After less than a week as the new CEO of Microsoft, The Washington Post reports Satya Nadella is reportedly under significant pressure to “abandon… non-essential product lines” and refocus on Microsoft’s bread and butter—Office, Server, and other things their business customers buy in droves.
That means Bing, Surface, and even Xbox are potentially on the chopping block.
It’s not all doom and gloom, though. Even if Microsoft were to decide their decade of being in the gaming hardware business was a strategic mistake, the financially prudent solution would be to spin off their gaming division into its own company rather than to unceremoniously end it.
Still, the idea of Xbox without Microsoft behind it is an ominous one. Much of the promise of the Xbox One has been built around granting developers access to Microsoft’s cloud services and using Microsoft’s deep pockets to fund developing exclusive titles.
It’s difficult to argue with investors who criticize Xbox’s track record. On paper, the Microsoft Gaming division has lost billions of dollars since the inception of the Xbox, although much of that was due to the very liberal warranty program Microsoft used to prevent the Xbox 360’s catastrophic hardware failure rate from destroying the brand’s credibility.
That hardware failure issue—due in part to then-new regulations mandating the use of lead-free solder in the assembly of consumer electronics—is unlikely to repeat itself with the Xbox One, and Microsoft’s biggest expenses for this console generation—hardware R&D—are likely behind them. A spun-off Xbox division may stand a chance at success, although Nintendo’s most recent financial reports are ominous for the prospects of any company trying to succeed solely via gaming hardware and software. Even Sony’s gaming division has spent money-losing quarters subsidized by the evergreen nature of their financial services group.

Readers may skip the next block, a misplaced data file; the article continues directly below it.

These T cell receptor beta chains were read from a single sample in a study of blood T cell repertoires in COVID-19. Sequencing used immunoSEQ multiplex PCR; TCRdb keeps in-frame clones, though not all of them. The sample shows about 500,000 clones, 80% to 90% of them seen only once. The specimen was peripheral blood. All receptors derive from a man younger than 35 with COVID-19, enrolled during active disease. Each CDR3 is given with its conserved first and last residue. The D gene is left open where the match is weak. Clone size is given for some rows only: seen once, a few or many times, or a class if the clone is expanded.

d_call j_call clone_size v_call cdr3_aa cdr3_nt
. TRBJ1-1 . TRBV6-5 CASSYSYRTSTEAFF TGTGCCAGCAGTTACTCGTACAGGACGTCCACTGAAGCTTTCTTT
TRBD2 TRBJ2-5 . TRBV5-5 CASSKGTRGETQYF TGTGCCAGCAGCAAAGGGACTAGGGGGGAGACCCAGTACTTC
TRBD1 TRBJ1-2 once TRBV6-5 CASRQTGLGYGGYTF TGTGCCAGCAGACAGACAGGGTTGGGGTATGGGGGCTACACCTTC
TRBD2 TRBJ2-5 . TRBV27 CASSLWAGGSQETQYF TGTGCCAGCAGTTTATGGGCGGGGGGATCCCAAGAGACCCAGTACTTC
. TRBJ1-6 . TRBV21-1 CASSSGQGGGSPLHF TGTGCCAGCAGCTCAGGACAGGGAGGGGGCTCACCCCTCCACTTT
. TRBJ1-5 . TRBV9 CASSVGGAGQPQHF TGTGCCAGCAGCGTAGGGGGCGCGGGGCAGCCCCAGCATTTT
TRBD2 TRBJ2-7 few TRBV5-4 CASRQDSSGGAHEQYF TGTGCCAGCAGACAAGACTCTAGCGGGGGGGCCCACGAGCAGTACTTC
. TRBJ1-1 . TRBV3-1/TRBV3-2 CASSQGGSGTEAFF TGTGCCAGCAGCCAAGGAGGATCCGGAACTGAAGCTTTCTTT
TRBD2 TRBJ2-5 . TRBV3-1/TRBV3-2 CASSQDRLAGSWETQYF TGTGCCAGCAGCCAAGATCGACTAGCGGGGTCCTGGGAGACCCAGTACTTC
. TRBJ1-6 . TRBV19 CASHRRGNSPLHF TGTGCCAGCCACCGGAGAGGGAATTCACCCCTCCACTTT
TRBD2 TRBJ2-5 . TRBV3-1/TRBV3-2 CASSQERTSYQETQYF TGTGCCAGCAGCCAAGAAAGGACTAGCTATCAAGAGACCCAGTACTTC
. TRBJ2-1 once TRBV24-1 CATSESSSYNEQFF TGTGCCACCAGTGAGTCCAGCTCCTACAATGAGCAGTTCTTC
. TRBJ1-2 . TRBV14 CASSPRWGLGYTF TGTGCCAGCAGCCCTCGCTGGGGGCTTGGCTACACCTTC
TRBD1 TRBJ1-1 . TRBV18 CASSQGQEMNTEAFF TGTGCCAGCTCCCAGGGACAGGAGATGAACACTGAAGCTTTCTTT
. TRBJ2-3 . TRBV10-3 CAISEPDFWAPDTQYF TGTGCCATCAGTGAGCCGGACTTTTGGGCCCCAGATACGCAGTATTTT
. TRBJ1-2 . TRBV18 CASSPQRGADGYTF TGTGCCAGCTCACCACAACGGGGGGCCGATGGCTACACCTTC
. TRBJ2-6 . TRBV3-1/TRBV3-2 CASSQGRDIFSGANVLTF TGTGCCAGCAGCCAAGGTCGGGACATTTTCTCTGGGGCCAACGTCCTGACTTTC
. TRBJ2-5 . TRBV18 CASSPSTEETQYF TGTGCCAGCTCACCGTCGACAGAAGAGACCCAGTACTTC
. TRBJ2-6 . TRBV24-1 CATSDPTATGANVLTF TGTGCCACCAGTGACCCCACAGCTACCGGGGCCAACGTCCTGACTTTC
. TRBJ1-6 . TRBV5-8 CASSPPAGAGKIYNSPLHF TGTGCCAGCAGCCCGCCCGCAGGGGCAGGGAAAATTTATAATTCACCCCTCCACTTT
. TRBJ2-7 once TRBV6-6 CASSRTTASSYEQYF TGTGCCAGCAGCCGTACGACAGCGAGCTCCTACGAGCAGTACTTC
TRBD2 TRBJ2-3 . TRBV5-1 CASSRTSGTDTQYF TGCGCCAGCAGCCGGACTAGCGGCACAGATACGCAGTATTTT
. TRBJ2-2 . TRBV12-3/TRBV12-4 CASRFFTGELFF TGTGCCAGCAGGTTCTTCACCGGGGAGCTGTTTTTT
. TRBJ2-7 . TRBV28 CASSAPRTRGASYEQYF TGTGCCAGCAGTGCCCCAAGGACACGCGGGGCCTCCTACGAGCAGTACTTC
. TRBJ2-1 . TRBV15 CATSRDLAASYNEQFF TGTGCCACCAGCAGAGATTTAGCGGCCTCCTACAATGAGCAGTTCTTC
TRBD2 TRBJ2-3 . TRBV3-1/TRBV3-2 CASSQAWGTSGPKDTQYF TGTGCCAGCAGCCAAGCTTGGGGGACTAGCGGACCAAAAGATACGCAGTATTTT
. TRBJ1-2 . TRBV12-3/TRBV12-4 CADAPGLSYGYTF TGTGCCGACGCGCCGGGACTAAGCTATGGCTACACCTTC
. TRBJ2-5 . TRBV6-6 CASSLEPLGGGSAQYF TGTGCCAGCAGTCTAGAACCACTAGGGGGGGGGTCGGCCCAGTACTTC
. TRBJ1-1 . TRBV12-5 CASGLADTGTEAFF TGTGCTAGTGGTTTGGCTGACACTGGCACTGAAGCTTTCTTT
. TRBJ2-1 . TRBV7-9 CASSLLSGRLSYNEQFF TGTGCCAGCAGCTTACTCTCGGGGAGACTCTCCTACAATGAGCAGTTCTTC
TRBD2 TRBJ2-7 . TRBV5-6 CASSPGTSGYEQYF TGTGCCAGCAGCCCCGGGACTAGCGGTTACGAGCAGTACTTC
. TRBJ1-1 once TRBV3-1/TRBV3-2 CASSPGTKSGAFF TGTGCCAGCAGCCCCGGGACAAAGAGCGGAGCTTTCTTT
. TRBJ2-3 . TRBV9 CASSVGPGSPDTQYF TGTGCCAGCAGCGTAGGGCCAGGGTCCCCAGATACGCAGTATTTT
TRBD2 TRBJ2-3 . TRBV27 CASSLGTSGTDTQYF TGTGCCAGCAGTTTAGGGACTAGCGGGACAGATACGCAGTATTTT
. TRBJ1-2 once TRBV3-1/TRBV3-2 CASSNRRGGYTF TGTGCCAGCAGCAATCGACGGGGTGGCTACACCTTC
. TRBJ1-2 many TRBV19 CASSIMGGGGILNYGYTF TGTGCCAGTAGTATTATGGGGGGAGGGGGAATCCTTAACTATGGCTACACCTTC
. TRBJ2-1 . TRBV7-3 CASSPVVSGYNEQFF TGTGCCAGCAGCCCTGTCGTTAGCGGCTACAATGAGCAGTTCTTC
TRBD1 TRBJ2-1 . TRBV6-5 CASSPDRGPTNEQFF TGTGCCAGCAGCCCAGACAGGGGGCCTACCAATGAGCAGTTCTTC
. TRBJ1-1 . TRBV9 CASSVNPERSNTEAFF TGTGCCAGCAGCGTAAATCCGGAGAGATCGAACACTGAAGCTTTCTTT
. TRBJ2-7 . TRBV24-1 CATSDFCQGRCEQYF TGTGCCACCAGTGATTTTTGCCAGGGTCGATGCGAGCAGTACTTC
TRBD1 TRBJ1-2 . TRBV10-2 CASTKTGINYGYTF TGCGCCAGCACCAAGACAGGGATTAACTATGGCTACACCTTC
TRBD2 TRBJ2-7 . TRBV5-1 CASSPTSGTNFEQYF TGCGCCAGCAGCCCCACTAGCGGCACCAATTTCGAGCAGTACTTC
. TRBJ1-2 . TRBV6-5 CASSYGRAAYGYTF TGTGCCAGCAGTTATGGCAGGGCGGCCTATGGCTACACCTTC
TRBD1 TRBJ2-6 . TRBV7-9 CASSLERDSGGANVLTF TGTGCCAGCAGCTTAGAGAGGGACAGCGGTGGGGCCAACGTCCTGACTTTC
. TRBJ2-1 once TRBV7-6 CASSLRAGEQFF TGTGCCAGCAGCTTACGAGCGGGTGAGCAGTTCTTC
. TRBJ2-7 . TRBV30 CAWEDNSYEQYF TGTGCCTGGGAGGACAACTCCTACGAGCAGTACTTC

Still, it may be a non-issue—while Microsoft has a new CEO, Bill Gates also announced renewed involvement in the day-to-day operation of Microsoft, and Xbox was originally the main thrust in his strategy to target consumers as the future of Microsoft’s business. As much pressure as Nadella may be under to kill the Xbox, Gates might offer even more pressure not to.